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Let $X$ be a finite CW-complex with only even cells $x_1,\ldots, x_k$ and let $Y$ be the complex obtained by attaching one more even cell to $X$, call it $y$. Assume both $X$ and $Y$ are connected. The quotient complex $Y^n/X^n$ has the cell structure with one cell for each product of cells $e_1\times\cdots\times e_n$ where the $e_i$ are either equal to $x_i$ or $y$ and at least one $e_i$ is equal to $y$. I want to say that this amounts to a wedge of products of spheres each product of spheres depending on how many copies of $y$ there is in that cell. Is this correct?

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up vote 5 down vote accepted

Suppose Y is obtained by attaching a zero-cell, so $Y = X \cup \{\ast\}$. Then $Y^2$ is $$(X \times X) \cup (X \times \{\ast\}) \cup (\{\ast\} \times X) \cup (\{\ast\} \times \{\ast\})$$ and so $Y^2/X^2$ is homeomorphic to $$ \{\ast\} \cup X \cup X \cup \{\ast\}. $$ This can be arbitrarily complicated depending on X.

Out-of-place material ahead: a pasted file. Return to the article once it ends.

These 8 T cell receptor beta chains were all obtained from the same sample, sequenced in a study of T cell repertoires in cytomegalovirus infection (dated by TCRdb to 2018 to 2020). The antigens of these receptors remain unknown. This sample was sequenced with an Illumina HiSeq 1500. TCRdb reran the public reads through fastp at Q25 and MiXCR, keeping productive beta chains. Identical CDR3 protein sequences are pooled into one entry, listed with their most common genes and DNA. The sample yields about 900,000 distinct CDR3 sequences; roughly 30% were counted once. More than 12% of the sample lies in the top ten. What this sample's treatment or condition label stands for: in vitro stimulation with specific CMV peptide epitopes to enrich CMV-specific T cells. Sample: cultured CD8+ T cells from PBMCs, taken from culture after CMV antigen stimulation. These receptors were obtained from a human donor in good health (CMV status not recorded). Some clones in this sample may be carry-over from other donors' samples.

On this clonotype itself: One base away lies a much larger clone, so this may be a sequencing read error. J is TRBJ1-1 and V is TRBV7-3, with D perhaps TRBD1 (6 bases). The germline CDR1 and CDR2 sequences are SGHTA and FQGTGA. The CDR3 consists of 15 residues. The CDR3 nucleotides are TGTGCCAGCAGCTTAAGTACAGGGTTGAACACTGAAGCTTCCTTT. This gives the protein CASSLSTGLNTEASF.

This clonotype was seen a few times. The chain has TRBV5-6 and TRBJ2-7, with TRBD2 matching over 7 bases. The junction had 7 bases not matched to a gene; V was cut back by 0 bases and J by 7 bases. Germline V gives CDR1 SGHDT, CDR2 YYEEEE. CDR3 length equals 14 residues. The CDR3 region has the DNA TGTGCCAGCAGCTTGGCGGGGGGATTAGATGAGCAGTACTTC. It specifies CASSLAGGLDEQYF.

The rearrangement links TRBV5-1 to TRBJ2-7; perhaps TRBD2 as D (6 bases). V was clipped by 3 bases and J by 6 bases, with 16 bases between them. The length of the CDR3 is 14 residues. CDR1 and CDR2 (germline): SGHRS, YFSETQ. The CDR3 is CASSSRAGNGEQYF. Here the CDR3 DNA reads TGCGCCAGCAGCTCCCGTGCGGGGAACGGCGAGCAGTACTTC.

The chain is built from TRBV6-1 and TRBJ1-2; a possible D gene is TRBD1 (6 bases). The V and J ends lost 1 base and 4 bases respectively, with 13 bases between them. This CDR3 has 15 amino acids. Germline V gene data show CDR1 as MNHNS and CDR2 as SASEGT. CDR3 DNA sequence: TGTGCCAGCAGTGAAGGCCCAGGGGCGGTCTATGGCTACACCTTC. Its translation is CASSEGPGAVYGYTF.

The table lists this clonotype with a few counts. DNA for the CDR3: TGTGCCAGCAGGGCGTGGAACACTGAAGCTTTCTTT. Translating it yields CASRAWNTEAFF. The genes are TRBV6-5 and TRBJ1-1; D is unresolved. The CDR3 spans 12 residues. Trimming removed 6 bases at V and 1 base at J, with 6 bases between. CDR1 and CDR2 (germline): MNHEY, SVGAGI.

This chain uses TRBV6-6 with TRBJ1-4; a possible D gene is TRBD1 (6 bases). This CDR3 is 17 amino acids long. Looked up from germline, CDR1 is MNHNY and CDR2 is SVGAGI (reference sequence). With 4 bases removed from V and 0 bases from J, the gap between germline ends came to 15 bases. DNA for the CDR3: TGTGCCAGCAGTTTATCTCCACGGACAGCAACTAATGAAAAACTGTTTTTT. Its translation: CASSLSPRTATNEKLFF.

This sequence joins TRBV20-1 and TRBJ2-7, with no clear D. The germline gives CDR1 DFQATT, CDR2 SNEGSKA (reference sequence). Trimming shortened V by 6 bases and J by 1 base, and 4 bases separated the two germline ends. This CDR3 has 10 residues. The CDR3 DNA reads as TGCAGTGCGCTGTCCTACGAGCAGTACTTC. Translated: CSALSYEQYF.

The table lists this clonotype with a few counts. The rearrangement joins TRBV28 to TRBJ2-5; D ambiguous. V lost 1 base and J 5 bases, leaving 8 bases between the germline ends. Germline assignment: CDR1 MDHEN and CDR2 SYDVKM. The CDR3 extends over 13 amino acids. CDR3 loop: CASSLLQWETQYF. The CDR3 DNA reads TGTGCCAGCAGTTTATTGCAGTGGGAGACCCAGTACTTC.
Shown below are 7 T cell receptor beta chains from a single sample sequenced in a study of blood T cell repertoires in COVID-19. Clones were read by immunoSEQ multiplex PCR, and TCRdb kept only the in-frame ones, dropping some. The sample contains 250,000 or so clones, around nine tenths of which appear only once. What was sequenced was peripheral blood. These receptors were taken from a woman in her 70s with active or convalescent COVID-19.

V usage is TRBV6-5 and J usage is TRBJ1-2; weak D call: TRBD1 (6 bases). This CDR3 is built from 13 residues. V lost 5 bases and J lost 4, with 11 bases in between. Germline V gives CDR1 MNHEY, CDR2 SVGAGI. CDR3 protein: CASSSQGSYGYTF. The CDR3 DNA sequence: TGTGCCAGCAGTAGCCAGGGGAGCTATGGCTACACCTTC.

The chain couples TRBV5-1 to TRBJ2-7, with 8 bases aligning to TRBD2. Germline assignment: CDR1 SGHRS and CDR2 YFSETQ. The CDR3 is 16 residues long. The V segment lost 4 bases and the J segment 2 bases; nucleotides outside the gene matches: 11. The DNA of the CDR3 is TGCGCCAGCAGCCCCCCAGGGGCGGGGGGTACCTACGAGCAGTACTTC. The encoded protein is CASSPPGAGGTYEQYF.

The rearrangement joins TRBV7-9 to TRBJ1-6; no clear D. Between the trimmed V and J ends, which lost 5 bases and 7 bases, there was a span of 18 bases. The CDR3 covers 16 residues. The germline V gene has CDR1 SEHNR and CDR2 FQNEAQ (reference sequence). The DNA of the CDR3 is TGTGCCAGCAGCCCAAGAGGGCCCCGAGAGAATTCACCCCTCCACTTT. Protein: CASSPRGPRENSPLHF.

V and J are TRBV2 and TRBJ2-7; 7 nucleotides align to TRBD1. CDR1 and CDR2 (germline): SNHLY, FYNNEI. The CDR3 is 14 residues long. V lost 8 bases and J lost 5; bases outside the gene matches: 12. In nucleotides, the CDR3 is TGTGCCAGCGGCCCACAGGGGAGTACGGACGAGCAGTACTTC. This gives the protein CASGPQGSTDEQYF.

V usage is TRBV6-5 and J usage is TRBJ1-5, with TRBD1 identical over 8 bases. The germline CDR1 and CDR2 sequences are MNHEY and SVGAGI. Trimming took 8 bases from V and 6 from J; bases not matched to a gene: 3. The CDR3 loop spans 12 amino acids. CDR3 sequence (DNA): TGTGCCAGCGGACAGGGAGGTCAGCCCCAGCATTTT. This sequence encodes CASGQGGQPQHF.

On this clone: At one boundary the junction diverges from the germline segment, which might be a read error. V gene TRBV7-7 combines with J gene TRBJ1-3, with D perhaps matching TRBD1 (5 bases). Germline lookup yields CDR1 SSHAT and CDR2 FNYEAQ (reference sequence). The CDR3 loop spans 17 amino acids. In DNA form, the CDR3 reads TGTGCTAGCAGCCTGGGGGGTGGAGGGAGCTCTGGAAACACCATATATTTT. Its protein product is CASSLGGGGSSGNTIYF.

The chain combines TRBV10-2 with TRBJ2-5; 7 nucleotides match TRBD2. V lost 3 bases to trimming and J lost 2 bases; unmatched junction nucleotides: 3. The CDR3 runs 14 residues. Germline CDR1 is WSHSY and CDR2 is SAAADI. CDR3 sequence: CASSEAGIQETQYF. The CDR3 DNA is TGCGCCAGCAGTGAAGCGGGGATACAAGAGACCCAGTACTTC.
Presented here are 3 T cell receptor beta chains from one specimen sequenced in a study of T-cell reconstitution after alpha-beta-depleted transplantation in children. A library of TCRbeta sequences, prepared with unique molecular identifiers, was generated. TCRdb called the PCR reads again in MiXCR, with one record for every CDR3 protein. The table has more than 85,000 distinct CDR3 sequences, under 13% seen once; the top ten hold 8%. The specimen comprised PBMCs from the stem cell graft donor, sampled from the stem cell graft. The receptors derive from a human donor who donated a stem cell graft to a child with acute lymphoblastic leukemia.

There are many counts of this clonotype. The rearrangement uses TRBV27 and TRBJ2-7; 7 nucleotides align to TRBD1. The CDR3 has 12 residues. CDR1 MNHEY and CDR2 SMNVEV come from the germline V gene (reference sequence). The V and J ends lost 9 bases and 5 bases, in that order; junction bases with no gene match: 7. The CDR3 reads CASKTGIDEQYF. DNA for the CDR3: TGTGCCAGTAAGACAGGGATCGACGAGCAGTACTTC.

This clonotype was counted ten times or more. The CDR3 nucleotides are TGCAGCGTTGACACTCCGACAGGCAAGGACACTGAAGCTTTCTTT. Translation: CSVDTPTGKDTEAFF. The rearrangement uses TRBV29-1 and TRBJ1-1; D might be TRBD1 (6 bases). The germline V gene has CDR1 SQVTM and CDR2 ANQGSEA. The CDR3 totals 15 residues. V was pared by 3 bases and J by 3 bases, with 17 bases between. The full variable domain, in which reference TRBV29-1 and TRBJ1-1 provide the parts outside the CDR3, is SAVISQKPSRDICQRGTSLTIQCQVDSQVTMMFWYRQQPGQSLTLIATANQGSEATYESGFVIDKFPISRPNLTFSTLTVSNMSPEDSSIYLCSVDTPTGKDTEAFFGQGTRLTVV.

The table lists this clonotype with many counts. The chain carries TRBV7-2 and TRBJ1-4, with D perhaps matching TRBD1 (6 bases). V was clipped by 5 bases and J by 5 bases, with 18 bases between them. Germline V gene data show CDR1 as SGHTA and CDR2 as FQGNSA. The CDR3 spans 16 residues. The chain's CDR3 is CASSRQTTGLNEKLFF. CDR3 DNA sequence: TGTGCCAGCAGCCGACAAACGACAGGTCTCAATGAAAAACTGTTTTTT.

ADDENDUM: By request, a connected example is the inclusion $\mathbb{CP}^1 \subset \mathbb{CP}^2$. The quotient $Y^2/X^2$, in this case, has a nonzero cohomology operation $Sq^2$ from H6 to H8 with ℤ/2-coefficients, and there is no wedge of products of spheres that can have this cohomology. (You should work out the details.)

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What if I assume that both $X$ and $Y$ are connected? –  Richard Aug 30 '10 at 17:01
    
@Richard: I think you get the same problem if you attach something other than a 0-cell. If $y$ is the new cell, the quotient looks like $\{\ast\}\cup (X\times y)\cup (y\times X)\cup (y\times y)$. –  Anton Geraschenko Aug 30 '10 at 18:15
    
@Anton: Exactly. The sets $(X \times y)$ etc produce suspensions of X sitting inside this quotient space. Unfortunately in order to show that these don't decompose, up to homotopy equivalence, as wedges of products of spheres you need at least a little machinery. –  Tyler Lawson Aug 30 '10 at 18:44
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